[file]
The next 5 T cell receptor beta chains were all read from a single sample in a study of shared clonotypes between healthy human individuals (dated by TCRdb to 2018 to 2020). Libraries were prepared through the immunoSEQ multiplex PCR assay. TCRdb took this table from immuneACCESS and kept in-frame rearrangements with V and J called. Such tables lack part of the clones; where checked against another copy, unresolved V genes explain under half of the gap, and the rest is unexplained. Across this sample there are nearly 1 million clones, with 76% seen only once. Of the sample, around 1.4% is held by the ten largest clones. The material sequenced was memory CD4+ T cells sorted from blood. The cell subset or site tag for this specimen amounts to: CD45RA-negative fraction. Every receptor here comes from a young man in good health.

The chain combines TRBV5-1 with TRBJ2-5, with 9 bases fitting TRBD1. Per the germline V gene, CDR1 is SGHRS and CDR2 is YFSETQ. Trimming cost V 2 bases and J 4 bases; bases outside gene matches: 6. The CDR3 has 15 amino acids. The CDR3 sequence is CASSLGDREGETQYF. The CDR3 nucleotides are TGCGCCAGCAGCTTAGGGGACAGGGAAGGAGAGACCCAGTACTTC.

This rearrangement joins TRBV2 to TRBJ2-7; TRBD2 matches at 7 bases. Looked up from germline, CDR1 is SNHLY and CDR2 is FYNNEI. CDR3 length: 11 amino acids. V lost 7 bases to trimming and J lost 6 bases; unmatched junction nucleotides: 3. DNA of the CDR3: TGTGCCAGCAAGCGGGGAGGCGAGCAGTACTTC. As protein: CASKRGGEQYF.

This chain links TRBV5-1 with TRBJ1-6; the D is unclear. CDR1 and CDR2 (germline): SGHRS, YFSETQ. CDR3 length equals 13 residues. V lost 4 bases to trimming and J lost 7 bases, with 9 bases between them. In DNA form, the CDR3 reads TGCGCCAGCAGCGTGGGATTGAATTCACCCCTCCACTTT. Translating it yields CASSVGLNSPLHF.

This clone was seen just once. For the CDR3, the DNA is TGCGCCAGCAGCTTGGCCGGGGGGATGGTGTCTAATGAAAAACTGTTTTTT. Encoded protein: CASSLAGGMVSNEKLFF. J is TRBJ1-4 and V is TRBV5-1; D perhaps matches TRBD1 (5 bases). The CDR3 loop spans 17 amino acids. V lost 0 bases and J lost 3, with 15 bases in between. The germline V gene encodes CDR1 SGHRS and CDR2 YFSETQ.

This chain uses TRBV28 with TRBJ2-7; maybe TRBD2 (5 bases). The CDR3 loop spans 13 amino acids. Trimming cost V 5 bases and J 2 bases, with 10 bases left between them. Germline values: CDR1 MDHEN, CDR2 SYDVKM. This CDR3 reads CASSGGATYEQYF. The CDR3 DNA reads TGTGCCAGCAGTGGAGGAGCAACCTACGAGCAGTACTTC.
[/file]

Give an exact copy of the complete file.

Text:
The next 5 T cell receptor beta chains were all read from a single sample in a study of shared clonotypes between healthy human individuals (dated by TCRdb to 2018 to 2020). Libraries were prepared through the immunoSEQ multiplex PCR assay. TCRdb took this table from immuneACCESS and kept in-frame rearrangements with V and J called. Such tables lack part of the clones; where checked against another copy, unresolved V genes explain under half of the gap, and the rest is unexplained. Across this sample there are nearly 1 million clones, with 76% seen only once. Of the sample, around 1.4% is held by the ten largest clones. The material sequenced was memory CD4+ T cells sorted from blood. The cell subset or site tag for this specimen amounts to: CD45RA-negative fraction. Every receptor here comes from a young man in good health.

The chain combines TRBV5-1 with TRBJ2-5, with 9 bases fitting TRBD1. Per the germline V gene, CDR1 is SGHRS and CDR2 is YFSETQ. Trimming cost V 2 bases and J 4 bases; bases outside gene matches: 6. The CDR3 has 15 amino acids. The CDR3 sequence is CASSLGDREGETQYF. The CDR3 nucleotides are TGCGCCAGCAGCTTAGGGGACAGGGAAGGAGAGACCCAGTACTTC.

This rearrangement joins TRBV2 to TRBJ2-7; TRBD2 matches at 7 bases. Looked up from germline, CDR1 is SNHLY and CDR2 is FYNNEI. CDR3 length: 11 amino acids. V lost 7 bases to trimming and J lost 6 bases; unmatched junction nucleotides: 3. DNA of the CDR3: TGTGCCAGCAAGCGGGGAGGCGAGCAGTACTTC. As protein: CASKRGGEQYF.

This chain links TRBV5-1 with TRBJ1-6; the D is unclear. CDR1 and CDR2 (germline): SGHRS, YFSETQ. CDR3 length equals 13 residues. V lost 4 bases to trimming and J lost 7 bases, with 9 bases between them. In DNA form, the CDR3 reads TGCGCCAGCAGCGTGGGATTGAATTCACCCCTCCACTTT. Translating it yields CASSVGLNSPLHF.

This clone was seen just once. For the CDR3, the DNA is TGCGCCAGCAGCTTGGCCGGGGGGATGGTGTCTAATGAAAAACTGTTTTTT. Encoded protein: CASSLAGGMVSNEKLFF. J is TRBJ1-4 and V is TRBV5-1; D perhaps matches TRBD1 (5 bases). The CDR3 loop spans 17 amino acids. V lost 0 bases and J lost 3, with 15 bases in between. The germline V gene encodes CDR1 SGHRS and CDR2 YFSETQ.

This chain uses TRBV28 with TRBJ2-7; maybe TRBD2 (5 bases). The CDR3 loop spans 13 amino acids. Trimming cost V 5 bases and J 2 bases, with 10 bases left between them. Germline values: CDR1 MDHEN, CDR2 SYDVKM. This CDR3 reads CASSGGATYEQYF. The CDR3 DNA reads TGTGCCAGCAGTGGAGGAGCAACCTACGAGCAGTACTTC.